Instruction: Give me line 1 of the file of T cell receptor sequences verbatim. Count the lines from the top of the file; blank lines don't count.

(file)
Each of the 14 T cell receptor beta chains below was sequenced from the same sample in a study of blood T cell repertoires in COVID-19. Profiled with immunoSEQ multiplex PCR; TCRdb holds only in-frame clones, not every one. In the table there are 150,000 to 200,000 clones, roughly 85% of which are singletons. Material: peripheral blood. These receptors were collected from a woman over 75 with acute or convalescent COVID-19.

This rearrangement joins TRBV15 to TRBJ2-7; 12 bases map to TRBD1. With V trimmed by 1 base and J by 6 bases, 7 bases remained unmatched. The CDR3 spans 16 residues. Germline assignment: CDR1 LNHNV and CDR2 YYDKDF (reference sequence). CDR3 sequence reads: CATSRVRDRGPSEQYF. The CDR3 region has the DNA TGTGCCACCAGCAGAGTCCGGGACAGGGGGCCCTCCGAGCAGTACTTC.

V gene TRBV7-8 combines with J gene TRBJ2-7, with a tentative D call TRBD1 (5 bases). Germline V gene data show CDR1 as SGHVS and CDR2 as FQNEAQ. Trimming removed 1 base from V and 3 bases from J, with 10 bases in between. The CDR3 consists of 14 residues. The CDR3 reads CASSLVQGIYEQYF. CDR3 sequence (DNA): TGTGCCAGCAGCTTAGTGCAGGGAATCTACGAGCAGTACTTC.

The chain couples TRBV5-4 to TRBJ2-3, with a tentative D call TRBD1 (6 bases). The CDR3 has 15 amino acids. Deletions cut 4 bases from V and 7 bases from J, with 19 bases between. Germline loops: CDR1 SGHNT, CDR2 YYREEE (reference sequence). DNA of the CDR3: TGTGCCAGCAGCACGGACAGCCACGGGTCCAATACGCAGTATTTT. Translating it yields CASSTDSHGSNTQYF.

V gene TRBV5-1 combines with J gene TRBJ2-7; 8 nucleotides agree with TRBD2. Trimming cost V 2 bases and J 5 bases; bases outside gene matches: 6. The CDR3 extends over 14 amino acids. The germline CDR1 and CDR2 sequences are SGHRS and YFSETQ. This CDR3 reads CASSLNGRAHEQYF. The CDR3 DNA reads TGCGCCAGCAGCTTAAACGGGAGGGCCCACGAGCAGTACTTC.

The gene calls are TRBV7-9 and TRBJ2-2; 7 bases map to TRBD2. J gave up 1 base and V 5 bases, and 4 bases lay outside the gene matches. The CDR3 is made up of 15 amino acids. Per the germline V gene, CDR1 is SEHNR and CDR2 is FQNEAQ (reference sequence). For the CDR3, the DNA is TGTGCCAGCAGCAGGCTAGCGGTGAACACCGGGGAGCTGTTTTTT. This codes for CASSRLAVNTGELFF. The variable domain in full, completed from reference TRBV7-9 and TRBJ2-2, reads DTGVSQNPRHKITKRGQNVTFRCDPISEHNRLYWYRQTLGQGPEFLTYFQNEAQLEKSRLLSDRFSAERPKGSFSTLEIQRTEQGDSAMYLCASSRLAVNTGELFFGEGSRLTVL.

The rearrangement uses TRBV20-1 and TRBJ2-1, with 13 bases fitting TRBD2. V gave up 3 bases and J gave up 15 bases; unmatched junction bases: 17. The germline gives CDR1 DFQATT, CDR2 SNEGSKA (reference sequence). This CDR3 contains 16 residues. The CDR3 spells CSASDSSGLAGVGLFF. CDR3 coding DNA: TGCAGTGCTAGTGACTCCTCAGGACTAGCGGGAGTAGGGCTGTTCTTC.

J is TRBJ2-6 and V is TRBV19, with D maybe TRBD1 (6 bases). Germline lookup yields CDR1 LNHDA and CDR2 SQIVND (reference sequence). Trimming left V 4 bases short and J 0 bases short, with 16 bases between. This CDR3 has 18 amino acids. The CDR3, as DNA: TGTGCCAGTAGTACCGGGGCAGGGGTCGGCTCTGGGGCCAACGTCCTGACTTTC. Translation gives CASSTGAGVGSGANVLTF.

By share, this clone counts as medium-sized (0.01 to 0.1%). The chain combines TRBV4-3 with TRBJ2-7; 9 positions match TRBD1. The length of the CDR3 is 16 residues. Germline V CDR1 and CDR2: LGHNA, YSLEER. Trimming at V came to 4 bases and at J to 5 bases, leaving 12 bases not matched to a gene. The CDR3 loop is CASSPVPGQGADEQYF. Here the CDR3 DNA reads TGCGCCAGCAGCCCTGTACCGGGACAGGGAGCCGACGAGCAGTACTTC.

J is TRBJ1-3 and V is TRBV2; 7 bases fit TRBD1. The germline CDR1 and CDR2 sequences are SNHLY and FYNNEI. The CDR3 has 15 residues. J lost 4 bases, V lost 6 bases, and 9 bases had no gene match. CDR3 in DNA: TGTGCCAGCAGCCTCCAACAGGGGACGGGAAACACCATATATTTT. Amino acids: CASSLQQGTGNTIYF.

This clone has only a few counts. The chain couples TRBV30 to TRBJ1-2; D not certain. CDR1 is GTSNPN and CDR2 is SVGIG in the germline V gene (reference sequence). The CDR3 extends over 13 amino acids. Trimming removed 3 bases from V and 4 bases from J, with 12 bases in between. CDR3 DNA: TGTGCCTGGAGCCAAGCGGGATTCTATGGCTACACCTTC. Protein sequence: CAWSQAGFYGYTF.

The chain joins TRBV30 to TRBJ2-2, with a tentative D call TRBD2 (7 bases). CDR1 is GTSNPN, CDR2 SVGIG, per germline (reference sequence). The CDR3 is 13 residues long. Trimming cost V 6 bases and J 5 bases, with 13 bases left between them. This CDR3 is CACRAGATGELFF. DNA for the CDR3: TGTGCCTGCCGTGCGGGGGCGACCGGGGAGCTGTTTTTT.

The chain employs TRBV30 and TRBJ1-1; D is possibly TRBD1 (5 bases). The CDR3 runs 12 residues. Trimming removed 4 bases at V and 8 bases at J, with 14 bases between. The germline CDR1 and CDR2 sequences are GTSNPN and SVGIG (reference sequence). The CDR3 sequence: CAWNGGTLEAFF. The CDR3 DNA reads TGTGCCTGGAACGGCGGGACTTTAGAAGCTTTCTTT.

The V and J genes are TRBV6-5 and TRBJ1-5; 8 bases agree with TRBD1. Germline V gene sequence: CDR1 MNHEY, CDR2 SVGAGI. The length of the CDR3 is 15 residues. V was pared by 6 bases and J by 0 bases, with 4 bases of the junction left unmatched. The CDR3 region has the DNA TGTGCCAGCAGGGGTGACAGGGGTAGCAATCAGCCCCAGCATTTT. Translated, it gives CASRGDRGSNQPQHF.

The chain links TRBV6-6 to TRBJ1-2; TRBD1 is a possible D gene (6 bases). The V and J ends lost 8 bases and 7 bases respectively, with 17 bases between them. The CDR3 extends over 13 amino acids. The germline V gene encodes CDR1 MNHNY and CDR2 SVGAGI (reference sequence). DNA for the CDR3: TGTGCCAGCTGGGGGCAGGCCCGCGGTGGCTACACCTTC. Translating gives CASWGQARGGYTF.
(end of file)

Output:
Each of the 14 T cell receptor beta chains below was sequenced from the same sample in a study of blood T cell repertoires in COVID-19. Profiled with immunoSEQ multiplex PCR; TCRdb holds only in-frame clones, not every one. In the table there are 150,000 to 200,000 clones, roughly 85% of which are singletons. Material: peripheral blood. These receptors were collected from a woman over 75 with acute or convalescent COVID-19.